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International student apathy sign of bigger problems at Dal

The Dalhousie University Board of Governors approved the international tuition guarantee that was proposed last November on Feb. 14. With the guarantee comes a tuition hike of around 16 per cent.

With the approval of this guarantee, there has been less resistance than expected from international students. Murray Lyu, the Dalhousie International Student Association president and a Board of Governors representative on the Dalhousie Student Union council, put it simply.

“From a subjective view, students don’t care,” Lyu said. “If I’m an international student today, it does not affect me. It affects students coming in September 2023, so there’s a clear sense of like [the increase is] ‘not in my backyard.’”

The Dalhousie University Board of Governors has passed a proposal to raise next year’s tuition for incoming international students to more than 16 per cent. According to representatives of international students on campus, there has been an immense sense of apathy from current international students regarding the change. (Angela Capobianco)

Increases don’t affect Dal students studying now

International students are angry and feel like they’re being ripped off with all the tuition increases, Lyu said. But one issue is that conversations with students consist of anger and not a discussion of how to change things.

“The conversation always ends at ‘Oh my God, they’re raising tuition again.’”

Lyu’s sentiments were echoed by Shivam Chauhan, the representative for international students with the DSU council. In an emailed statement to the Dalhousie Gazette, he said he hadn’t heard any concerns from current or incoming international students about the guarantee. 

“I think this is because most of the current students are apathetic towards the decision,  since it doesn’t directly affect them,” he wrote.

Different from 2019

This sense of apathy contrasts the protests, sit-ins and student advocacy that followed Dal’s proposal to raise international student tuition by almost 40 per cent in 2019. 

As reported by the Gazette in 2019, students sat in at the Dal president’s office for six days. Despite their efforts at the time, the board of governors passed the changes to the operating budget, which saw international student tuition increase by eight per cent over four years.

Lyu was there in 2019. 

“I was very angry four years ago, but I’m not anymore.”

Four years later, international students faced another approved tuition hike. This passed with little student resistance or fanfare.

Although last fall as the guarantee was being discussed during Dal Board of Governors meetings, leaders in the university community were advocating against the hike. DSU President Aparna Mohan was at the meetings and told the Gazette at the time that international students saw the hike as a “profound injustice.”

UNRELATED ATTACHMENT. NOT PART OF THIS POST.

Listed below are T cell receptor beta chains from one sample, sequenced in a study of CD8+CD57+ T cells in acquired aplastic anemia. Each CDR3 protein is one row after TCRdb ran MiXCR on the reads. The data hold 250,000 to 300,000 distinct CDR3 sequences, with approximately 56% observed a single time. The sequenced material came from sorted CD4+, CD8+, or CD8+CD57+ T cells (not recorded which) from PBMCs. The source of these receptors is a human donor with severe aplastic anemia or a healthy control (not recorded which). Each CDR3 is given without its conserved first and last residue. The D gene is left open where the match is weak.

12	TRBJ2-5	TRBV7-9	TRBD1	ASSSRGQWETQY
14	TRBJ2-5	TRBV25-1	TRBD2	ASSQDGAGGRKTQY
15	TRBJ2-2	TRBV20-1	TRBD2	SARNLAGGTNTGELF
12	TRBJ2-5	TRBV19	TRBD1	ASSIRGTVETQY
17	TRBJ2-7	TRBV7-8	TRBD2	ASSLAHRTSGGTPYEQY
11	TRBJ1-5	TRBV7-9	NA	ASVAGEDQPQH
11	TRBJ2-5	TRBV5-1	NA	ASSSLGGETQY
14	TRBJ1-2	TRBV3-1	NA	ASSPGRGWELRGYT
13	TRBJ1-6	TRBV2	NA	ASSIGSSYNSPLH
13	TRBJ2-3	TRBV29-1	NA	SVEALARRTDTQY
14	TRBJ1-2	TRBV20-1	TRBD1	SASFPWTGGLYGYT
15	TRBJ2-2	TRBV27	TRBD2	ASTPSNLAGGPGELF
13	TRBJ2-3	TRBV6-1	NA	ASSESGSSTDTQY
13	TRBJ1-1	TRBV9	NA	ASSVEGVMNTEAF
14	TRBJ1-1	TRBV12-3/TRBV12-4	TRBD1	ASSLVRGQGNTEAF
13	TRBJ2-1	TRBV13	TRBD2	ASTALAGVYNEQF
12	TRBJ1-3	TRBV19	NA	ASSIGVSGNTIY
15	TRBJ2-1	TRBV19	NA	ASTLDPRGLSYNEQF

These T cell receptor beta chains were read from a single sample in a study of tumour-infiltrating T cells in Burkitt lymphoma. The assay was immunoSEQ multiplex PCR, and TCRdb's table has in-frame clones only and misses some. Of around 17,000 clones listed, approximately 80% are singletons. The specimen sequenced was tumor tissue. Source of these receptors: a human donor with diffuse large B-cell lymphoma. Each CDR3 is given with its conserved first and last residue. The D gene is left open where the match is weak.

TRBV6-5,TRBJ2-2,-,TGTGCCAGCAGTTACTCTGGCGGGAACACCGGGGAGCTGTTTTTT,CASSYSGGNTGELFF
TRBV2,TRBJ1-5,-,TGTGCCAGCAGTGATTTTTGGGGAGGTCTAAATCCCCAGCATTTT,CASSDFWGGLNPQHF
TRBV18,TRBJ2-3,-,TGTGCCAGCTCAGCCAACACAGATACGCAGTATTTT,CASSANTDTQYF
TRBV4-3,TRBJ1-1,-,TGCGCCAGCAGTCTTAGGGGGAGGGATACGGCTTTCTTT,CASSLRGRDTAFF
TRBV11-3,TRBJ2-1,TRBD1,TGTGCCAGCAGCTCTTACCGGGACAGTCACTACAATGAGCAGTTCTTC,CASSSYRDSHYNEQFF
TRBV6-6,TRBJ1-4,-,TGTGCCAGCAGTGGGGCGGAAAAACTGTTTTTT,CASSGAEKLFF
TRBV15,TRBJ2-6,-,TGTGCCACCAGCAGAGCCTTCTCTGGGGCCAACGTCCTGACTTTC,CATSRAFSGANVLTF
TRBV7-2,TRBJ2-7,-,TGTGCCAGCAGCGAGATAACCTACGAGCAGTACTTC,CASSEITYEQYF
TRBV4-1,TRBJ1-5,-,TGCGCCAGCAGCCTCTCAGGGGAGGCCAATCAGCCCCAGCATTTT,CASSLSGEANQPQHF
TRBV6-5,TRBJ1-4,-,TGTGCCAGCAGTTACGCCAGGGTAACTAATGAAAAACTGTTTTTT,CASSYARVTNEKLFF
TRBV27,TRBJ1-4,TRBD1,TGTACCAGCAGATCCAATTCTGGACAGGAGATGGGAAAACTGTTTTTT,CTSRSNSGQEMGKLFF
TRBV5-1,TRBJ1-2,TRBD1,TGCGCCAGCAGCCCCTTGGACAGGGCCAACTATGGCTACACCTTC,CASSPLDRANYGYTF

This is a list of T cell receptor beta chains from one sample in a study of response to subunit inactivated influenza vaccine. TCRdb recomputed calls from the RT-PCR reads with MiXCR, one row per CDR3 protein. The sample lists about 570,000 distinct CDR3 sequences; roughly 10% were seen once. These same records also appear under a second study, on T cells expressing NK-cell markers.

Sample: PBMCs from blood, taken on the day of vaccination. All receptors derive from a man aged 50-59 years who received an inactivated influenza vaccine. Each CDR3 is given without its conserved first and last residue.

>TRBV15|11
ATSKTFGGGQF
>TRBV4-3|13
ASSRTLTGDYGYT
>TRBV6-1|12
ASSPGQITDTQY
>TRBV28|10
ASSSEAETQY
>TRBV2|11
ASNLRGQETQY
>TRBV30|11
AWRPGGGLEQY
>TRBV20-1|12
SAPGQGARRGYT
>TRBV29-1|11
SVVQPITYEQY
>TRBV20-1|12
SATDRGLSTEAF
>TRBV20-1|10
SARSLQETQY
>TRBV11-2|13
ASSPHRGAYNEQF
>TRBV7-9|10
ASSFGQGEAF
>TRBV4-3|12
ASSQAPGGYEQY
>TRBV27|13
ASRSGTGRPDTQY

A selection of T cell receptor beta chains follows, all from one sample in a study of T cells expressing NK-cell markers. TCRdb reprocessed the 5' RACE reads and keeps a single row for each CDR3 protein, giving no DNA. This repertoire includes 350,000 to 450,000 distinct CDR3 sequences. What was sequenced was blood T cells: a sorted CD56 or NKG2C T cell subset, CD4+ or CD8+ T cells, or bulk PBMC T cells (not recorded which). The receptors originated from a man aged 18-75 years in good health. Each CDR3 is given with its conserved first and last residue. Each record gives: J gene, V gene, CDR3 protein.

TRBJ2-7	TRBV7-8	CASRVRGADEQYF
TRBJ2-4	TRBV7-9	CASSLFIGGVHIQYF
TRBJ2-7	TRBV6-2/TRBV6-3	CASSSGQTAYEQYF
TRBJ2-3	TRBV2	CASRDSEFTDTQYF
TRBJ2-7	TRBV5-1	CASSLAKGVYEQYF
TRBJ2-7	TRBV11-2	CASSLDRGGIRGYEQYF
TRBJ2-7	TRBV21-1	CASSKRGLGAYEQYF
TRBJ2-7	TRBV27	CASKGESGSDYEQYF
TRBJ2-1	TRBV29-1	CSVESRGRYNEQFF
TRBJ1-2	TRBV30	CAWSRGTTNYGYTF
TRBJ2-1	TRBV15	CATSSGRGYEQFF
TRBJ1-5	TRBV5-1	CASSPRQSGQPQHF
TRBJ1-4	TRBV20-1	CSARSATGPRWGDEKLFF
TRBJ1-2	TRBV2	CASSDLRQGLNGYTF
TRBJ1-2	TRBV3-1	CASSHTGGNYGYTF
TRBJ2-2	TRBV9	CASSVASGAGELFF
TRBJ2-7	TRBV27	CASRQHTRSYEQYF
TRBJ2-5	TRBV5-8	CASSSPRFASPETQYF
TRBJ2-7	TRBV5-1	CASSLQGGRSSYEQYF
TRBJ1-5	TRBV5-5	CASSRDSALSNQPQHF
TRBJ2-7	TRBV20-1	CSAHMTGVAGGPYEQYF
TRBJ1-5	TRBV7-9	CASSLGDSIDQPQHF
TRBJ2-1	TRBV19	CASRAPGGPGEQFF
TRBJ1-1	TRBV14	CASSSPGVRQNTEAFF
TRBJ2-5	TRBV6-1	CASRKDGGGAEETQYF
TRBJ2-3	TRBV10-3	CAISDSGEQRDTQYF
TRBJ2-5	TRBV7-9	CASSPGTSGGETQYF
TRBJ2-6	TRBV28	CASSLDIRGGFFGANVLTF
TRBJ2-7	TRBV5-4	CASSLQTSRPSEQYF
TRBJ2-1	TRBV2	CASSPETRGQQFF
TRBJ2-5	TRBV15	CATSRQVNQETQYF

Strategic advocacy needed

Lyu said part of this lack of resistance is because international students are scared to resist changes at Dal. He added that they’re new to Canada and don’t know the laws, procedures or structures. 

“If we don’t have a structure in place to resist change,” Lyu said, “how [can we] organize resistance [against] tuition changes that don’t impact current students?” 

Last fall, Dal hosted online discussion sessions, inviting students to provide input on the tuition increase and guarantee. Leaders in the student community were present, such as Mohan and Lyu. 

Chauhan added inviting students to participate in the discussion was a step in the right direction. It also provided a chance for potential incoming students to learn more about what a tuition increase would mean for them.

“Albeit, that doesn’t make the steep increase in tuition justifiable,” he said. What concerns him is the possibility some students who planned to enroll in the fall “will no longer be able to afford such a steep increase in tuition.”

International students currently have no caps on tuition increases like domestic students do, meaning universities can raise international tuition with few restrictions. For Lyu, this means that resistance to tuition changes needs to be more strategic.

“When we’re asking the university to solve everything, it’s not going to happen. Advocacy [has been] too direct, we need to be more strategic,” he said.

When asked what he meant by that, Lyu said the university shouldn’t be the only focus of advocacy efforts against tuition increases. The government needs to be involved as well, whether that means advocating for legislation limiting international tuition increases or demanding more specific things from the university.

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